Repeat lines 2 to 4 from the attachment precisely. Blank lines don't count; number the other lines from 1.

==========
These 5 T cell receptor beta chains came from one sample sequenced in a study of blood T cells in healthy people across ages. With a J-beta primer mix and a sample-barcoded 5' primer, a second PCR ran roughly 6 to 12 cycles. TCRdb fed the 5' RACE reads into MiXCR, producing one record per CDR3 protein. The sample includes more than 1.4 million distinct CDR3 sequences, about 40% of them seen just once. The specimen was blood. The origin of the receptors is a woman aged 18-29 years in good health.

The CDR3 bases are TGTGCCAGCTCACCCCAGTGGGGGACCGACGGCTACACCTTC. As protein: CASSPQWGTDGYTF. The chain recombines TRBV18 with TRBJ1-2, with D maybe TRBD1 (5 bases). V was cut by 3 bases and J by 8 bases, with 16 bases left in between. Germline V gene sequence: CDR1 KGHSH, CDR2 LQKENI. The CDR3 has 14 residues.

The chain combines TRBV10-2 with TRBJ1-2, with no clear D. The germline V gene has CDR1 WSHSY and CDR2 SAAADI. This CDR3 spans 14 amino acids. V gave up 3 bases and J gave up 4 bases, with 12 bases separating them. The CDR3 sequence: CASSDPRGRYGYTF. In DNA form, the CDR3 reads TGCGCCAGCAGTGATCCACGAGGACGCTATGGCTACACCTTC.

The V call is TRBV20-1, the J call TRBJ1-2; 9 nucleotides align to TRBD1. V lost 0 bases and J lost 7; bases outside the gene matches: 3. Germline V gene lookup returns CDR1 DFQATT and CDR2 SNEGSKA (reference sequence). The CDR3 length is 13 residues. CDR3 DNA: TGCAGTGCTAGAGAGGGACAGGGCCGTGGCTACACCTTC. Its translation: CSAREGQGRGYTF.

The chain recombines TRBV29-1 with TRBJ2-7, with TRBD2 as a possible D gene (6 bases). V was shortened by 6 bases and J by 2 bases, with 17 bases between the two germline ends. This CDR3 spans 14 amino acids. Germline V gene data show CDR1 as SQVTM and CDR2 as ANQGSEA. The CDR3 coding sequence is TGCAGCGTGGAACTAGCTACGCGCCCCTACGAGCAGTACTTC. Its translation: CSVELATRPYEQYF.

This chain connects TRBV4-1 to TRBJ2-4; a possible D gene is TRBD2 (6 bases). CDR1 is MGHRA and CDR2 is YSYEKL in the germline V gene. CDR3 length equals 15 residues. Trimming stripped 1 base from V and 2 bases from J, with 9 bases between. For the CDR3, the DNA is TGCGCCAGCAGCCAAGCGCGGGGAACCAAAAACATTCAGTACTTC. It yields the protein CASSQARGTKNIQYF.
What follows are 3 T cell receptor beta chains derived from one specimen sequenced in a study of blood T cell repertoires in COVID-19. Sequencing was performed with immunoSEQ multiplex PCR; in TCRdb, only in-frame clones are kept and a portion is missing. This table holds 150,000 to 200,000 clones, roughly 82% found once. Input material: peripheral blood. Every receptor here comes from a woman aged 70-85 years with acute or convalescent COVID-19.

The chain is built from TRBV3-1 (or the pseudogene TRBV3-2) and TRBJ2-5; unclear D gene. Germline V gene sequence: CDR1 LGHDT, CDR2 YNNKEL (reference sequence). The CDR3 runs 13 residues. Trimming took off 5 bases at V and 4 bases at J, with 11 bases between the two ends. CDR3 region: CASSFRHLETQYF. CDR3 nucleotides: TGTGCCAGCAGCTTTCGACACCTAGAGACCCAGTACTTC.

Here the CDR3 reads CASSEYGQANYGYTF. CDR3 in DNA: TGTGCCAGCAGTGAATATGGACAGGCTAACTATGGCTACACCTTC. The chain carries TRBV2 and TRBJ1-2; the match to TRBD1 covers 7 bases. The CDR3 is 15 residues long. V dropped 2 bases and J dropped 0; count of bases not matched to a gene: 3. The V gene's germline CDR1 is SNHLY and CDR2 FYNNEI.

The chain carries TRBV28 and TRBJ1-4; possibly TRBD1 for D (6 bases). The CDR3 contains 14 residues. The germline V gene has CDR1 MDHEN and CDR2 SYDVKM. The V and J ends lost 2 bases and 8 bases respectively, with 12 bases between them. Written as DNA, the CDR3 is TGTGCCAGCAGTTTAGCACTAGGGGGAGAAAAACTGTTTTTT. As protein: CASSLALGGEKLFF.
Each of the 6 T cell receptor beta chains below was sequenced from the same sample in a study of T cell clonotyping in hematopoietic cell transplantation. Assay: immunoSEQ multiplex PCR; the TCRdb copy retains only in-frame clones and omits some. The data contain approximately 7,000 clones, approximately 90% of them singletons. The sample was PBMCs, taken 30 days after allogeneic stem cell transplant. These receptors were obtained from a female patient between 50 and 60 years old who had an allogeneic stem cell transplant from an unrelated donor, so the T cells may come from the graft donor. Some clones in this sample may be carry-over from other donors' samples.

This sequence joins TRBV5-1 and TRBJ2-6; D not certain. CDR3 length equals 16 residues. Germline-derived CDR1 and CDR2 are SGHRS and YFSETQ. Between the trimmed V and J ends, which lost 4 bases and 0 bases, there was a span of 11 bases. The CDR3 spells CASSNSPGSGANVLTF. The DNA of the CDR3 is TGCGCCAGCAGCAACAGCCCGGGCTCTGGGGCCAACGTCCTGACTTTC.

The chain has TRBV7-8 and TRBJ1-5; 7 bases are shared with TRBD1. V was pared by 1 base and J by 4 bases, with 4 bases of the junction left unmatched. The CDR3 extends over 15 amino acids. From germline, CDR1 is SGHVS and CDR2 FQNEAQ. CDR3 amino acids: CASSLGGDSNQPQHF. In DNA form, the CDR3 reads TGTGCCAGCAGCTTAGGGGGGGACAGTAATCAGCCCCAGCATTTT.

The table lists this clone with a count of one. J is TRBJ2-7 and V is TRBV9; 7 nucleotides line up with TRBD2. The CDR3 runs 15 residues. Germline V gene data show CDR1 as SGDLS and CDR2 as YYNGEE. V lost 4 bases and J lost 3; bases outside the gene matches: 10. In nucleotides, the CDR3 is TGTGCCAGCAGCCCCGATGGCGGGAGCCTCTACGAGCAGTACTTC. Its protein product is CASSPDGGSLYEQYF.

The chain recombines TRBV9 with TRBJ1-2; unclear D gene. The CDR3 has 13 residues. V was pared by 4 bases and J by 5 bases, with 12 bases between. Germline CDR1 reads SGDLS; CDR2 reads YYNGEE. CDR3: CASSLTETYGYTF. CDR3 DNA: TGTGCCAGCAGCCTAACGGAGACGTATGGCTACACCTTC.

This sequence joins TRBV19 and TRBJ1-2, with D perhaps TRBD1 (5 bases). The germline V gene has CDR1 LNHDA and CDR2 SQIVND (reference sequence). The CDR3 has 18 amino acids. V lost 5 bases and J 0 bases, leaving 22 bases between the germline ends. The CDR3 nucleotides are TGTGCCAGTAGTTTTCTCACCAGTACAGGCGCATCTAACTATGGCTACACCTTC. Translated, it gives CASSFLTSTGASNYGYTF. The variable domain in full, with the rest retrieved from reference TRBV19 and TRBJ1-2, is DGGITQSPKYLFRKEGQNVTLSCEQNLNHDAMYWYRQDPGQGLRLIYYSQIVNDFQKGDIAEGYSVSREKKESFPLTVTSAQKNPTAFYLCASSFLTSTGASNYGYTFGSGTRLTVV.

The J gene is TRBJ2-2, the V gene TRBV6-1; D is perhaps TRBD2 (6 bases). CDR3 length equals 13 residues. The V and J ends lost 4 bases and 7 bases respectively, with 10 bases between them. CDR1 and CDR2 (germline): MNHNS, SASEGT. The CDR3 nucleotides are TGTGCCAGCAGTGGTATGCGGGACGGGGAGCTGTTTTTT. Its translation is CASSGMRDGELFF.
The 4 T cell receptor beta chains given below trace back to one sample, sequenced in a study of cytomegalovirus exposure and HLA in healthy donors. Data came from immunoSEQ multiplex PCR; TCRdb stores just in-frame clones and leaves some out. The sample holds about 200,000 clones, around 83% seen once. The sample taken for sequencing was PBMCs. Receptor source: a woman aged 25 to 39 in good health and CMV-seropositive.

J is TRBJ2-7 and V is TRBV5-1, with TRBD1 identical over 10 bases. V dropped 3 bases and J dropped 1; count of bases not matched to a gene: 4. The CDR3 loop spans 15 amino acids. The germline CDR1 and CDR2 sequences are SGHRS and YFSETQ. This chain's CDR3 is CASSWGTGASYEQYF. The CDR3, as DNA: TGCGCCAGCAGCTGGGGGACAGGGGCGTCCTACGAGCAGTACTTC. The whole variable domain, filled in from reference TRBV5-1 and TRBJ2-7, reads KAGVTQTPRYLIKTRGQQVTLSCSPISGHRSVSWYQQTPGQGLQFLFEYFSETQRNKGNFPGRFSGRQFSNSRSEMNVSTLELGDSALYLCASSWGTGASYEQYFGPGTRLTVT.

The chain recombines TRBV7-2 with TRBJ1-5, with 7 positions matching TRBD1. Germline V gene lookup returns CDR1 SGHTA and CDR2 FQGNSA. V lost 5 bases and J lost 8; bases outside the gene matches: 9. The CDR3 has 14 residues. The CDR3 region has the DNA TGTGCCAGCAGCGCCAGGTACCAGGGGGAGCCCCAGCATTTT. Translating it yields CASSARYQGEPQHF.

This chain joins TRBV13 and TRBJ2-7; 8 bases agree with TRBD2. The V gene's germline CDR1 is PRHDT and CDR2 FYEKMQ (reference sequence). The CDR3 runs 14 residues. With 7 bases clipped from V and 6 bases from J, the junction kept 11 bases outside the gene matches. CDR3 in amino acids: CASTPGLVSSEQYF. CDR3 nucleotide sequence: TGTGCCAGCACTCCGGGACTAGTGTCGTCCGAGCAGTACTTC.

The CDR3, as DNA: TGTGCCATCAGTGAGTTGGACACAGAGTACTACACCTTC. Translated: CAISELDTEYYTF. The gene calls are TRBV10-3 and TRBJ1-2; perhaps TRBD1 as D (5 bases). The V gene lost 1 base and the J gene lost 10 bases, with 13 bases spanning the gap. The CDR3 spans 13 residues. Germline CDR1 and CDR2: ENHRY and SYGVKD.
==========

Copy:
The CDR3 bases are TGTGCCAGCTCACCCCAGTGGGGGACCGACGGCTACACCTTC. As protein: CASSPQWGTDGYTF. The chain recombines TRBV18 with TRBJ1-2, with D maybe TRBD1 (5 bases). V was cut by 3 bases and J by 8 bases, with 16 bases left in between. Germline V gene sequence: CDR1 KGHSH, CDR2 LQKENI. The CDR3 has 14 residues.

The chain combines TRBV10-2 with TRBJ1-2, with no clear D. The germline V gene has CDR1 WSHSY and CDR2 SAAADI. This CDR3 spans 14 amino acids. V gave up 3 bases and J gave up 4 bases, with 12 bases separating them. The CDR3 sequence: CASSDPRGRYGYTF. In DNA form, the CDR3 reads TGCGCCAGCAGTGATCCACGAGGACGCTATGGCTACACCTTC.

The V call is TRBV20-1, the J call TRBJ1-2; 9 nucleotides align to TRBD1. V lost 0 bases and J lost 7; bases outside the gene matches: 3. Germline V gene lookup returns CDR1 DFQATT and CDR2 SNEGSKA (reference sequence). The CDR3 length is 13 residues. CDR3 DNA: TGCAGTGCTAGAGAGGGACAGGGCCGTGGCTACACCTTC. Its translation: CSAREGQGRGYTF.